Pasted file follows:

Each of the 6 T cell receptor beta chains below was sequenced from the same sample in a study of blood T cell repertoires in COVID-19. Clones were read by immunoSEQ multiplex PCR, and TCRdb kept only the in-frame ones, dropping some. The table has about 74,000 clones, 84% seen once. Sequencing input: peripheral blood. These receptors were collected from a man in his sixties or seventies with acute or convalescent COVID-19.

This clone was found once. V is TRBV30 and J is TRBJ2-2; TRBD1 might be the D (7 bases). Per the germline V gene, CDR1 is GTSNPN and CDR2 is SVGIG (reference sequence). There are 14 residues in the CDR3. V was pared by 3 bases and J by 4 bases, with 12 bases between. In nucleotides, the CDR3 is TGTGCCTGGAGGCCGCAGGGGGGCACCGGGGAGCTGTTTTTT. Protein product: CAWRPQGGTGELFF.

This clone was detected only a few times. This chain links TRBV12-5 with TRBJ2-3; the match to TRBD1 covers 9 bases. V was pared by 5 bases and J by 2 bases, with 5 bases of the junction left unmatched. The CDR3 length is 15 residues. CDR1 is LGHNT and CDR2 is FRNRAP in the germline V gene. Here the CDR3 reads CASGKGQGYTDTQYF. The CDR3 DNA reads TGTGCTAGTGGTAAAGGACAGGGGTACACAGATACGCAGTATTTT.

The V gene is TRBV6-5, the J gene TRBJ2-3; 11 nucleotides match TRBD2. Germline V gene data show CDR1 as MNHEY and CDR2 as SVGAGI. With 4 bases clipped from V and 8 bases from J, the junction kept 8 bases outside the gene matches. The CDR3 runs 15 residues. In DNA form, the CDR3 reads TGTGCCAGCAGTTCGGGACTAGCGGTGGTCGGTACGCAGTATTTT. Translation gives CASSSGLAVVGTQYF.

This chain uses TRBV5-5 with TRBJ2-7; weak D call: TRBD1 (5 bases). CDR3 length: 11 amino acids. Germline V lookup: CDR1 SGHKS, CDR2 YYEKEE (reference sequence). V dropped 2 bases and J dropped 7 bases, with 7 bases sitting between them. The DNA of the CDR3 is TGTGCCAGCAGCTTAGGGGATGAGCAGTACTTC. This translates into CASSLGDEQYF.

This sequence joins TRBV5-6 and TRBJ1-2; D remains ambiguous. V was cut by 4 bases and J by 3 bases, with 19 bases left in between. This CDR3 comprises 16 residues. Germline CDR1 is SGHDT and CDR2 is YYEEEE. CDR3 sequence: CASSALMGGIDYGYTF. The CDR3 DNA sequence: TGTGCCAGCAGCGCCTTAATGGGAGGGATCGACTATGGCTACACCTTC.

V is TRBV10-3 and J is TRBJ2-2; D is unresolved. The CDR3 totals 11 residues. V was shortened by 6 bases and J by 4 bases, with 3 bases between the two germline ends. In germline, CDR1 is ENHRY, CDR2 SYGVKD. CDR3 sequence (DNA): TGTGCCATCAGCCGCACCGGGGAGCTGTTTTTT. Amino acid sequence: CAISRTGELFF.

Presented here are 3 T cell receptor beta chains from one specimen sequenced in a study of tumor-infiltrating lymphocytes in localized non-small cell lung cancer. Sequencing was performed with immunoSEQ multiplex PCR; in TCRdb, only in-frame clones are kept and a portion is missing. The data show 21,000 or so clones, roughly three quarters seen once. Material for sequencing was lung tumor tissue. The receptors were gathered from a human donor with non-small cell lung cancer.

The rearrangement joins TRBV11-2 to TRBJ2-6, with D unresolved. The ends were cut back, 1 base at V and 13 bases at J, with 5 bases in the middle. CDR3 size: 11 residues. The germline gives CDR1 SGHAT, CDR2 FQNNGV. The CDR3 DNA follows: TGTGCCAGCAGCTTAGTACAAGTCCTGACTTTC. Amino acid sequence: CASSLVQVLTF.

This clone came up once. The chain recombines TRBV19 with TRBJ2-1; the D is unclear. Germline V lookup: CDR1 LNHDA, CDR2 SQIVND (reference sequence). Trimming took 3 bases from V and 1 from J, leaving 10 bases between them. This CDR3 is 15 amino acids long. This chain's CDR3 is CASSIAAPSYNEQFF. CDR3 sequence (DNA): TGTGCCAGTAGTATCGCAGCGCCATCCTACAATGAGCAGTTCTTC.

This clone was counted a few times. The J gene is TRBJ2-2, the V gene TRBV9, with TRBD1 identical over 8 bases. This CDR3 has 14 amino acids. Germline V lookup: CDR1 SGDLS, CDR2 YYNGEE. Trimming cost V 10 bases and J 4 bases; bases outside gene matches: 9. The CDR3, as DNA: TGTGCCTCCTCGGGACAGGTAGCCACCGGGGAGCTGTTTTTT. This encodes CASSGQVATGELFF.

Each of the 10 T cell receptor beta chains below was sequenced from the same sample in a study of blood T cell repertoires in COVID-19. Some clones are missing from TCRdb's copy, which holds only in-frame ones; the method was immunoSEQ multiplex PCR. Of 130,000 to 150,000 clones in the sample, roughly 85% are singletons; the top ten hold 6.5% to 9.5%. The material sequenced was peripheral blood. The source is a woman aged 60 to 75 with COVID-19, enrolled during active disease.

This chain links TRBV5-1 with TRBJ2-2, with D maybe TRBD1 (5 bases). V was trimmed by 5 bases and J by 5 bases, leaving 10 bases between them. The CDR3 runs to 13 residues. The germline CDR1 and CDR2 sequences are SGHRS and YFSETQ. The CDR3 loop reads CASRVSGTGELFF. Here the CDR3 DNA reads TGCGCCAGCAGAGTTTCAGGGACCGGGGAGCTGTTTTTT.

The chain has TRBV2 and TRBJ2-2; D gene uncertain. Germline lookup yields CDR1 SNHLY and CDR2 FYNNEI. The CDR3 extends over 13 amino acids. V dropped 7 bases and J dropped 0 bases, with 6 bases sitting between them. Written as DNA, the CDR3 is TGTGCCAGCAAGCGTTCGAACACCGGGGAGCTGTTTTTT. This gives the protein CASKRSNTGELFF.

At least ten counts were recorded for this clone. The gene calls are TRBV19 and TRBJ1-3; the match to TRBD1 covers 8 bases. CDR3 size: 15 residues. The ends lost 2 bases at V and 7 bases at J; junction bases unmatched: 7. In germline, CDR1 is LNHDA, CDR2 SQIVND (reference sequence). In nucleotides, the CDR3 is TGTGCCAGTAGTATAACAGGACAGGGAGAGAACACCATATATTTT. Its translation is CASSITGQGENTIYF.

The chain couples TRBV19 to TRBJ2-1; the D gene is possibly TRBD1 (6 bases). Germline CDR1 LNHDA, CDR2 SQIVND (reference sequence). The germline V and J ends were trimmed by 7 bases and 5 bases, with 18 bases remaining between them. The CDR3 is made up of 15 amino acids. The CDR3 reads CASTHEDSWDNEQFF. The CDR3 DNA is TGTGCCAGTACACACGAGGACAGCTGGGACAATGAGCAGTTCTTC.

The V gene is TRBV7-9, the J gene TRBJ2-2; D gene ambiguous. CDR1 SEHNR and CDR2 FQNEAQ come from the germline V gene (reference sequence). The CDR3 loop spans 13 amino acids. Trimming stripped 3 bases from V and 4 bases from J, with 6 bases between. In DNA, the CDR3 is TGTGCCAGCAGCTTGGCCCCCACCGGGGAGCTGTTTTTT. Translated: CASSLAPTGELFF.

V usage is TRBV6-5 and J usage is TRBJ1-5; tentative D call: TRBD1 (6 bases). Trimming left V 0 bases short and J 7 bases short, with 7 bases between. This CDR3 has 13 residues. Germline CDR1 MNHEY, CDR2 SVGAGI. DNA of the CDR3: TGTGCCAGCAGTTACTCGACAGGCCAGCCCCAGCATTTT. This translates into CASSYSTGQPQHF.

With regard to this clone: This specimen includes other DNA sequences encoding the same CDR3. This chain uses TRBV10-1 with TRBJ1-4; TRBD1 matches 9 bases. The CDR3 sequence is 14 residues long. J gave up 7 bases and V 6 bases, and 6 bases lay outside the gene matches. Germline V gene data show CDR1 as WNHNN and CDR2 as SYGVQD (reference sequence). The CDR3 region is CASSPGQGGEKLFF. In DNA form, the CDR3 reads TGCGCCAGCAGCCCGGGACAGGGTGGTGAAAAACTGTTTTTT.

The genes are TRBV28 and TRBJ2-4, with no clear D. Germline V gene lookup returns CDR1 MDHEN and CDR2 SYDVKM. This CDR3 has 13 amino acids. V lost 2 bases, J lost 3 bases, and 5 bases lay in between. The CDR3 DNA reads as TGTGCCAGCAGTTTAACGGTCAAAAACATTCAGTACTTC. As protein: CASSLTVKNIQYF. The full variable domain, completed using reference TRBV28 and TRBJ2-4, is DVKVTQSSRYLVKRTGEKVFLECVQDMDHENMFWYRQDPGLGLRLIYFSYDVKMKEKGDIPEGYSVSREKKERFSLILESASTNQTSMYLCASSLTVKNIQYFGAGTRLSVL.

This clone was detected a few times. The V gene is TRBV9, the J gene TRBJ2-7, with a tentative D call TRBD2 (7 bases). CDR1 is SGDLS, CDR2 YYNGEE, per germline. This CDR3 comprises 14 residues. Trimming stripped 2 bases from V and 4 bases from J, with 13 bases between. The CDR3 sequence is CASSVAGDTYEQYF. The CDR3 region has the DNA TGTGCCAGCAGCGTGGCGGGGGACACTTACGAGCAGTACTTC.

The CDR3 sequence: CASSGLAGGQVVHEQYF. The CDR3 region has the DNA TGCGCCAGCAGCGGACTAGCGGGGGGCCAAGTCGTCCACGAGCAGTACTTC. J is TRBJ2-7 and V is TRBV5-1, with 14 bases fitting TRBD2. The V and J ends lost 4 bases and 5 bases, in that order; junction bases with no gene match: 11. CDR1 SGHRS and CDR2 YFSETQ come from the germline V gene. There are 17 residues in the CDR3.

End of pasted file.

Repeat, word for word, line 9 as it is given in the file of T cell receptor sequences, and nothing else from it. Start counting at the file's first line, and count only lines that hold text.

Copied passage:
The rearrangement joins TRBV11-2 to TRBJ2-6, with D unresolved. The ends were cut back, 1 base at V and 13 bases at J, with 5 bases in the middle. CDR3 size: 11 residues. The germline gives CDR1 SGHAT, CDR2 FQNNGV. The CDR3 DNA follows: TGTGCCAGCAGCTTAGTACAAGTCCTGACTTTC. Amino acid sequence: CASSLVQVLTF.